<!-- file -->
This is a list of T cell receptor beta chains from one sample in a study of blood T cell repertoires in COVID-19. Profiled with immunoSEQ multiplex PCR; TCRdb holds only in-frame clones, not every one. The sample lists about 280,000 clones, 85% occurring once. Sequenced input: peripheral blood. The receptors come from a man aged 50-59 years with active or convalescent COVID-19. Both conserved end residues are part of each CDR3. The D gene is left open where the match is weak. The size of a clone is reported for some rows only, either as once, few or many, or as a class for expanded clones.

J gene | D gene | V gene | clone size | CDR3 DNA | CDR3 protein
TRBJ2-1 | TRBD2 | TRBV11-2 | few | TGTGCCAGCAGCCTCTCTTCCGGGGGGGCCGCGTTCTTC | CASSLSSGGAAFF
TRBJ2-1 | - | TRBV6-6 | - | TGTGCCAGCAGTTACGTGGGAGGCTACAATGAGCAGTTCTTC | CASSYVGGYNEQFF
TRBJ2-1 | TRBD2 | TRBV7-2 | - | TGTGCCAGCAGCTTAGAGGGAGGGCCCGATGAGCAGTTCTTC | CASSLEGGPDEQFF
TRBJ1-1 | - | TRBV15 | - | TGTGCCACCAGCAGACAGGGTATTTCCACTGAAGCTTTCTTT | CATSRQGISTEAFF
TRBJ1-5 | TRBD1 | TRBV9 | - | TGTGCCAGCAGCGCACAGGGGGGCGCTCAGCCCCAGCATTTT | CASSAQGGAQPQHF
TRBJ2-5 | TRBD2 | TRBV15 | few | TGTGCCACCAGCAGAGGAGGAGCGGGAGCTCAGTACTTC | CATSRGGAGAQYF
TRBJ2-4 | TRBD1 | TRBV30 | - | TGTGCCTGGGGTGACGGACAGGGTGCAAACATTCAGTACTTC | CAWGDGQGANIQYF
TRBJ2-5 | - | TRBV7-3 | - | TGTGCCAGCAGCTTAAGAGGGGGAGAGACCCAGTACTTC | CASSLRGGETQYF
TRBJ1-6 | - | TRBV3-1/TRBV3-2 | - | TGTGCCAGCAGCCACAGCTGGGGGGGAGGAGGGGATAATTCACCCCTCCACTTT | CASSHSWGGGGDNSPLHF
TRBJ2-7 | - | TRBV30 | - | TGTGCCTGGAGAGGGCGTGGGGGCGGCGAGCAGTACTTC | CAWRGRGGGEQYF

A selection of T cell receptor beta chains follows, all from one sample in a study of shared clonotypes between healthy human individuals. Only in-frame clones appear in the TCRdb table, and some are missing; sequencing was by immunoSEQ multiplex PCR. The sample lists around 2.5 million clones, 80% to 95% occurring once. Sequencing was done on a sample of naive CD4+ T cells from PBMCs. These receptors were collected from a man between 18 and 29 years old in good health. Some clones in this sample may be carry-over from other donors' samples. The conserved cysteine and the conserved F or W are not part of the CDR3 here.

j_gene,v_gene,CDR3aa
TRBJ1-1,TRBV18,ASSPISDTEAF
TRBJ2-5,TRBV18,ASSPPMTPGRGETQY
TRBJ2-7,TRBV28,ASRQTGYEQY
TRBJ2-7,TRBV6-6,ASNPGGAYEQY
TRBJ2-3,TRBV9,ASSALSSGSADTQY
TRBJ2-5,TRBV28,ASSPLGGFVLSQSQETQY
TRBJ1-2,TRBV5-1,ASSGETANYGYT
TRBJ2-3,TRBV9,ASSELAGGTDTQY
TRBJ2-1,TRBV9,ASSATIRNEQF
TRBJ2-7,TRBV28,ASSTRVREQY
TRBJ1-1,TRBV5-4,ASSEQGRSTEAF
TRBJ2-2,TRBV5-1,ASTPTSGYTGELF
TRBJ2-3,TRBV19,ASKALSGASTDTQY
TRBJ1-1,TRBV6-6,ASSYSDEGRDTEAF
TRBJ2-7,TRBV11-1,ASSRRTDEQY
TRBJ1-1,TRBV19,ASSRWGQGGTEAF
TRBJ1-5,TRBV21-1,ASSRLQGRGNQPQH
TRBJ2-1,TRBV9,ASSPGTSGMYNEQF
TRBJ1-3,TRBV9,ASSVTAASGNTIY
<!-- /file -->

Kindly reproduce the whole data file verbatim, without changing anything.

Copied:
This is a list of T cell receptor beta chains from one sample in a study of blood T cell repertoires in COVID-19. Profiled with immunoSEQ multiplex PCR; TCRdb holds only in-frame clones, not every one. The sample lists about 280,000 clones, 85% occurring once. Sequenced input: peripheral blood. The receptors come from a man aged 50-59 years with active or convalescent COVID-19. Both conserved end residues are part of each CDR3. The D gene is left open where the match is weak. The size of a clone is reported for some rows only, either as once, few or many, or as a class for expanded clones.

J gene | D gene | V gene | clone size | CDR3 DNA | CDR3 protein
TRBJ2-1 | TRBD2 | TRBV11-2 | few | TGTGCCAGCAGCCTCTCTTCCGGGGGGGCCGCGTTCTTC | CASSLSSGGAAFF
TRBJ2-1 | - | TRBV6-6 | - | TGTGCCAGCAGTTACGTGGGAGGCTACAATGAGCAGTTCTTC | CASSYVGGYNEQFF
TRBJ2-1 | TRBD2 | TRBV7-2 | - | TGTGCCAGCAGCTTAGAGGGAGGGCCCGATGAGCAGTTCTTC | CASSLEGGPDEQFF
TRBJ1-1 | - | TRBV15 | - | TGTGCCACCAGCAGACAGGGTATTTCCACTGAAGCTTTCTTT | CATSRQGISTEAFF
TRBJ1-5 | TRBD1 | TRBV9 | - | TGTGCCAGCAGCGCACAGGGGGGCGCTCAGCCCCAGCATTTT | CASSAQGGAQPQHF
TRBJ2-5 | TRBD2 | TRBV15 | few | TGTGCCACCAGCAGAGGAGGAGCGGGAGCTCAGTACTTC | CATSRGGAGAQYF
TRBJ2-4 | TRBD1 | TRBV30 | - | TGTGCCTGGGGTGACGGACAGGGTGCAAACATTCAGTACTTC | CAWGDGQGANIQYF
TRBJ2-5 | - | TRBV7-3 | - | TGTGCCAGCAGCTTAAGAGGGGGAGAGACCCAGTACTTC | CASSLRGGETQYF
TRBJ1-6 | - | TRBV3-1/TRBV3-2 | - | TGTGCCAGCAGCCACAGCTGGGGGGGAGGAGGGGATAATTCACCCCTCCACTTT | CASSHSWGGGGDNSPLHF
TRBJ2-7 | - | TRBV30 | - | TGTGCCTGGAGAGGGCGTGGGGGCGGCGAGCAGTACTTC | CAWRGRGGGEQYF

A selection of T cell receptor beta chains follows, all from one sample in a study of shared clonotypes between healthy human individuals. Only in-frame clones appear in the TCRdb table, and some are missing; sequencing was by immunoSEQ multiplex PCR. The sample lists around 2.5 million clones, 80% to 95% occurring once. Sequencing was done on a sample of naive CD4+ T cells from PBMCs. These receptors were collected from a man between 18 and 29 years old in good health. Some clones in this sample may be carry-over from other donors' samples. The conserved cysteine and the conserved F or W are not part of the CDR3 here.

j_gene,v_gene,CDR3aa
TRBJ1-1,TRBV18,ASSPISDTEAF
TRBJ2-5,TRBV18,ASSPPMTPGRGETQY
TRBJ2-7,TRBV28,ASRQTGYEQY
TRBJ2-7,TRBV6-6,ASNPGGAYEQY
TRBJ2-3,TRBV9,ASSALSSGSADTQY
TRBJ2-5,TRBV28,ASSPLGGFVLSQSQETQY
TRBJ1-2,TRBV5-1,ASSGETANYGYT
TRBJ2-3,TRBV9,ASSELAGGTDTQY
TRBJ2-1,TRBV9,ASSATIRNEQF
TRBJ2-7,TRBV28,ASSTRVREQY
TRBJ1-1,TRBV5-4,ASSEQGRSTEAF
TRBJ2-2,TRBV5-1,ASTPTSGYTGELF
TRBJ2-3,TRBV19,ASKALSGASTDTQY
TRBJ1-1,TRBV6-6,ASSYSDEGRDTEAF
TRBJ2-7,TRBV11-1,ASSRRTDEQY
TRBJ1-1,TRBV19,ASSRWGQGGTEAF
TRBJ1-5,TRBV21-1,ASSRLQGRGNQPQH
TRBJ2-1,TRBV9,ASSPGTSGMYNEQF
TRBJ1-3,TRBV9,ASSVTAASGNTIY